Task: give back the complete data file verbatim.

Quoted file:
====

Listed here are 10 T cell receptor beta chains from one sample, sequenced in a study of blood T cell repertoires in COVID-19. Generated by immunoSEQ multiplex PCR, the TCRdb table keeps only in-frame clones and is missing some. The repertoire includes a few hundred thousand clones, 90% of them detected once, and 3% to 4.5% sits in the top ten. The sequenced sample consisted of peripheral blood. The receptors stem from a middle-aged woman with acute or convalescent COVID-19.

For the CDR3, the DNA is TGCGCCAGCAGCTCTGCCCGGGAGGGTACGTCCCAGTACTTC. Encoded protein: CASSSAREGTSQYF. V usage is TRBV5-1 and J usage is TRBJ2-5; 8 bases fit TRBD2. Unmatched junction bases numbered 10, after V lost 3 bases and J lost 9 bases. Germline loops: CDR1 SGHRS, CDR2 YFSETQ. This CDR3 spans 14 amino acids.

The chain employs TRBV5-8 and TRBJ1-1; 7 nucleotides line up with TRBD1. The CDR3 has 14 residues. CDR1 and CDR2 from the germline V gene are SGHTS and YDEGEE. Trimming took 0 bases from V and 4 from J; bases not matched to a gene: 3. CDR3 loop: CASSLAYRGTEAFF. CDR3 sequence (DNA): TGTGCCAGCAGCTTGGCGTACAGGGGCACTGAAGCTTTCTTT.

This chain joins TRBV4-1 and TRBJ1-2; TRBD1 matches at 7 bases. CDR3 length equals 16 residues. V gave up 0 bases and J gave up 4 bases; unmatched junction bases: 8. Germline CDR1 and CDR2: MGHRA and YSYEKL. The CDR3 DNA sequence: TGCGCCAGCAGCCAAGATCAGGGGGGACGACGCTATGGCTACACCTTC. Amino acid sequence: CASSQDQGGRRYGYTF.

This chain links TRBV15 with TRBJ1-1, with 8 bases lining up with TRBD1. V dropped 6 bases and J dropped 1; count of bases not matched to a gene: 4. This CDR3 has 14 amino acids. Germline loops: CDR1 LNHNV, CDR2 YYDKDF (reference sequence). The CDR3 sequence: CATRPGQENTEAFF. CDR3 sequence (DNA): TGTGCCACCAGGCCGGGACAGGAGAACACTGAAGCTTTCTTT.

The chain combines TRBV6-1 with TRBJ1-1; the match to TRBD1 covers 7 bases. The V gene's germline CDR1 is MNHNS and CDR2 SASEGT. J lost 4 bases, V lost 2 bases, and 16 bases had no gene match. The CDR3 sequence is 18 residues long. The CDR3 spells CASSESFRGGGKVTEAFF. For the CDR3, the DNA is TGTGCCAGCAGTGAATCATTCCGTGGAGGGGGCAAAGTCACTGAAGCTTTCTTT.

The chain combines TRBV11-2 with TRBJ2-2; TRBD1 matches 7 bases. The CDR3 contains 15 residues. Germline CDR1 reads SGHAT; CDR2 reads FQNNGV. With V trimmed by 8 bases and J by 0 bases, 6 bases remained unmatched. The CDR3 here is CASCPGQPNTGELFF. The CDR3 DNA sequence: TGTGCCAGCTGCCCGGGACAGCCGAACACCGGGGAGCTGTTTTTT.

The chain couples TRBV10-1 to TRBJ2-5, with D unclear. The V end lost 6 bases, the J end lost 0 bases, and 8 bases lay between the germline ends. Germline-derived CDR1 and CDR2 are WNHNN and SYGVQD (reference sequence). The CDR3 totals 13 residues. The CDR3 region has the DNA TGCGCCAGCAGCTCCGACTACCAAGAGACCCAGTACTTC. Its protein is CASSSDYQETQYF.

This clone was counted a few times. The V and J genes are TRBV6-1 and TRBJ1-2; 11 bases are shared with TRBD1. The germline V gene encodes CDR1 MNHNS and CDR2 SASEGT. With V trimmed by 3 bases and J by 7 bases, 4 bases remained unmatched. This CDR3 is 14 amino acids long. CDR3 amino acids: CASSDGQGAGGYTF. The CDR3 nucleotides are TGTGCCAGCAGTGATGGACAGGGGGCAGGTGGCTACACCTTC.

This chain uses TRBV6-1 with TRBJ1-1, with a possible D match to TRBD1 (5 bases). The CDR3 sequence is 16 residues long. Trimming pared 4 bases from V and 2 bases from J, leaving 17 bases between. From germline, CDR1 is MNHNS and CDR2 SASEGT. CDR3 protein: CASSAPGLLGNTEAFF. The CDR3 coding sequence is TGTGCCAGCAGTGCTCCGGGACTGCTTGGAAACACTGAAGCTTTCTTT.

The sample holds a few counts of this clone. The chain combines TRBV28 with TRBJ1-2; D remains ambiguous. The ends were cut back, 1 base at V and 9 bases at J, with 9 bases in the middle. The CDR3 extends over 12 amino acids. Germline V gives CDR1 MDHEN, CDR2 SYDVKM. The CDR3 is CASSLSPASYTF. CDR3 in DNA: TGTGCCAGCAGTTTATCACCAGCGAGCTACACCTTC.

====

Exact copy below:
Listed here are 10 T cell receptor beta chains from one sample, sequenced in a study of blood T cell repertoires in COVID-19. Generated by immunoSEQ multiplex PCR, the TCRdb table keeps only in-frame clones and is missing some. The repertoire includes a few hundred thousand clones, 90% of them detected once, and 3% to 4.5% sits in the top ten. The sequenced sample consisted of peripheral blood. The receptors stem from a middle-aged woman with acute or convalescent COVID-19.

For the CDR3, the DNA is TGCGCCAGCAGCTCTGCCCGGGAGGGTACGTCCCAGTACTTC. Encoded protein: CASSSAREGTSQYF. V usage is TRBV5-1 and J usage is TRBJ2-5; 8 bases fit TRBD2. Unmatched junction bases numbered 10, after V lost 3 bases and J lost 9 bases. Germline loops: CDR1 SGHRS, CDR2 YFSETQ. This CDR3 spans 14 amino acids.

The chain employs TRBV5-8 and TRBJ1-1; 7 nucleotides line up with TRBD1. The CDR3 has 14 residues. CDR1 and CDR2 from the germline V gene are SGHTS and YDEGEE. Trimming took 0 bases from V and 4 from J; bases not matched to a gene: 3. CDR3 loop: CASSLAYRGTEAFF. CDR3 sequence (DNA): TGTGCCAGCAGCTTGGCGTACAGGGGCACTGAAGCTTTCTTT.

This chain joins TRBV4-1 and TRBJ1-2; TRBD1 matches at 7 bases. CDR3 length equals 16 residues. V gave up 0 bases and J gave up 4 bases; unmatched junction bases: 8. Germline CDR1 and CDR2: MGHRA and YSYEKL. The CDR3 DNA sequence: TGCGCCAGCAGCCAAGATCAGGGGGGACGACGCTATGGCTACACCTTC. Amino acid sequence: CASSQDQGGRRYGYTF.

This chain links TRBV15 with TRBJ1-1, with 8 bases lining up with TRBD1. V dropped 6 bases and J dropped 1; count of bases not matched to a gene: 4. This CDR3 has 14 amino acids. Germline loops: CDR1 LNHNV, CDR2 YYDKDF (reference sequence). The CDR3 sequence: CATRPGQENTEAFF. CDR3 sequence (DNA): TGTGCCACCAGGCCGGGACAGGAGAACACTGAAGCTTTCTTT.

The chain combines TRBV6-1 with TRBJ1-1; the match to TRBD1 covers 7 bases. The V gene's germline CDR1 is MNHNS and CDR2 SASEGT. J lost 4 bases, V lost 2 bases, and 16 bases had no gene match. The CDR3 sequence is 18 residues long. The CDR3 spells CASSESFRGGGKVTEAFF. For the CDR3, the DNA is TGTGCCAGCAGTGAATCATTCCGTGGAGGGGGCAAAGTCACTGAAGCTTTCTTT.

The chain combines TRBV11-2 with TRBJ2-2; TRBD1 matches 7 bases. The CDR3 contains 15 residues. Germline CDR1 reads SGHAT; CDR2 reads FQNNGV. With V trimmed by 8 bases and J by 0 bases, 6 bases remained unmatched. The CDR3 here is CASCPGQPNTGELFF. The CDR3 DNA sequence: TGTGCCAGCTGCCCGGGACAGCCGAACACCGGGGAGCTGTTTTTT.

The chain couples TRBV10-1 to TRBJ2-5, with D unclear. The V end lost 6 bases, the J end lost 0 bases, and 8 bases lay between the germline ends. Germline-derived CDR1 and CDR2 are WNHNN and SYGVQD (reference sequence). The CDR3 totals 13 residues. The CDR3 region has the DNA TGCGCCAGCAGCTCCGACTACCAAGAGACCCAGTACTTC. Its protein is CASSSDYQETQYF.

This clone was counted a few times. The V and J genes are TRBV6-1 and TRBJ1-2; 11 bases are shared with TRBD1. The germline V gene encodes CDR1 MNHNS and CDR2 SASEGT. With V trimmed by 3 bases and J by 7 bases, 4 bases remained unmatched. This CDR3 is 14 amino acids long. CDR3 amino acids: CASSDGQGAGGYTF. The CDR3 nucleotides are TGTGCCAGCAGTGATGGACAGGGGGCAGGTGGCTACACCTTC.

This chain uses TRBV6-1 with TRBJ1-1, with a possible D match to TRBD1 (5 bases). The CDR3 sequence is 16 residues long. Trimming pared 4 bases from V and 2 bases from J, leaving 17 bases between. From germline, CDR1 is MNHNS and CDR2 SASEGT. CDR3 protein: CASSAPGLLGNTEAFF. The CDR3 coding sequence is TGTGCCAGCAGTGCTCCGGGACTGCTTGGAAACACTGAAGCTTTCTTT.

The sample holds a few counts of this clone. The chain combines TRBV28 with TRBJ1-2; D remains ambiguous. The ends were cut back, 1 base at V and 9 bases at J, with 9 bases in the middle. The CDR3 extends over 12 amino acids. Germline V gives CDR1 MDHEN, CDR2 SYDVKM. The CDR3 is CASSLSPASYTF. CDR3 in DNA: TGTGCCAGCAGTTTATCACCAGCGAGCTACACCTTC.